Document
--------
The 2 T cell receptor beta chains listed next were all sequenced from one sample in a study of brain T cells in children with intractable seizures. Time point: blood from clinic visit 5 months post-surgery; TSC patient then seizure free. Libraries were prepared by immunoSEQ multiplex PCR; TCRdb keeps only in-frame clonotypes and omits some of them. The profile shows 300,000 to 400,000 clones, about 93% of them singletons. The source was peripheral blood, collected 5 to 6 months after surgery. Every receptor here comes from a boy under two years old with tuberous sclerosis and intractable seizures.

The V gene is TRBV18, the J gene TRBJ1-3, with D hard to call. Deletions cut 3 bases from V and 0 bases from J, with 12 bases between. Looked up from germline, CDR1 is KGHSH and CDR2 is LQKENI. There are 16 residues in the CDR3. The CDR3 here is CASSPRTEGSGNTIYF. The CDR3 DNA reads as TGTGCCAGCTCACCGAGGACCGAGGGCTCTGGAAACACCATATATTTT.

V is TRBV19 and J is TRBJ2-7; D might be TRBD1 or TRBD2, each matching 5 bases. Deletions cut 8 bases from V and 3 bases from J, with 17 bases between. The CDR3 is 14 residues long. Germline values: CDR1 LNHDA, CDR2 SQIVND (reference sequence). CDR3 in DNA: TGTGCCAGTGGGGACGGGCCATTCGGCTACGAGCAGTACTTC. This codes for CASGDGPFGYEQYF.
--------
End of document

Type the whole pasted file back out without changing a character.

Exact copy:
The 2 T cell receptor beta chains listed next were all sequenced from one sample in a study of brain T cells in children with intractable seizures. Time point: blood from clinic visit 5 months post-surgery; TSC patient then seizure free. Libraries were prepared by immunoSEQ multiplex PCR; TCRdb keeps only in-frame clonotypes and omits some of them. The profile shows 300,000 to 400,000 clones, about 93% of them singletons. The source was peripheral blood, collected 5 to 6 months after surgery. Every receptor here comes from a boy under two years old with tuberous sclerosis and intractable seizures.

The V gene is TRBV18, the J gene TRBJ1-3, with D hard to call. Deletions cut 3 bases from V and 0 bases from J, with 12 bases between. Looked up from germline, CDR1 is KGHSH and CDR2 is LQKENI. There are 16 residues in the CDR3. The CDR3 here is CASSPRTEGSGNTIYF. The CDR3 DNA reads as TGTGCCAGCTCACCGAGGACCGAGGGCTCTGGAAACACCATATATTTT.

V is TRBV19 and J is TRBJ2-7; D might be TRBD1 or TRBD2, each matching 5 bases. Deletions cut 8 bases from V and 3 bases from J, with 17 bases between. The CDR3 is 14 residues long. Germline values: CDR1 LNHDA, CDR2 SQIVND (reference sequence). CDR3 in DNA: TGTGCCAGTGGGGACGGGCCATTCGGCTACGAGCAGTACTTC. This codes for CASGDGPFGYEQYF.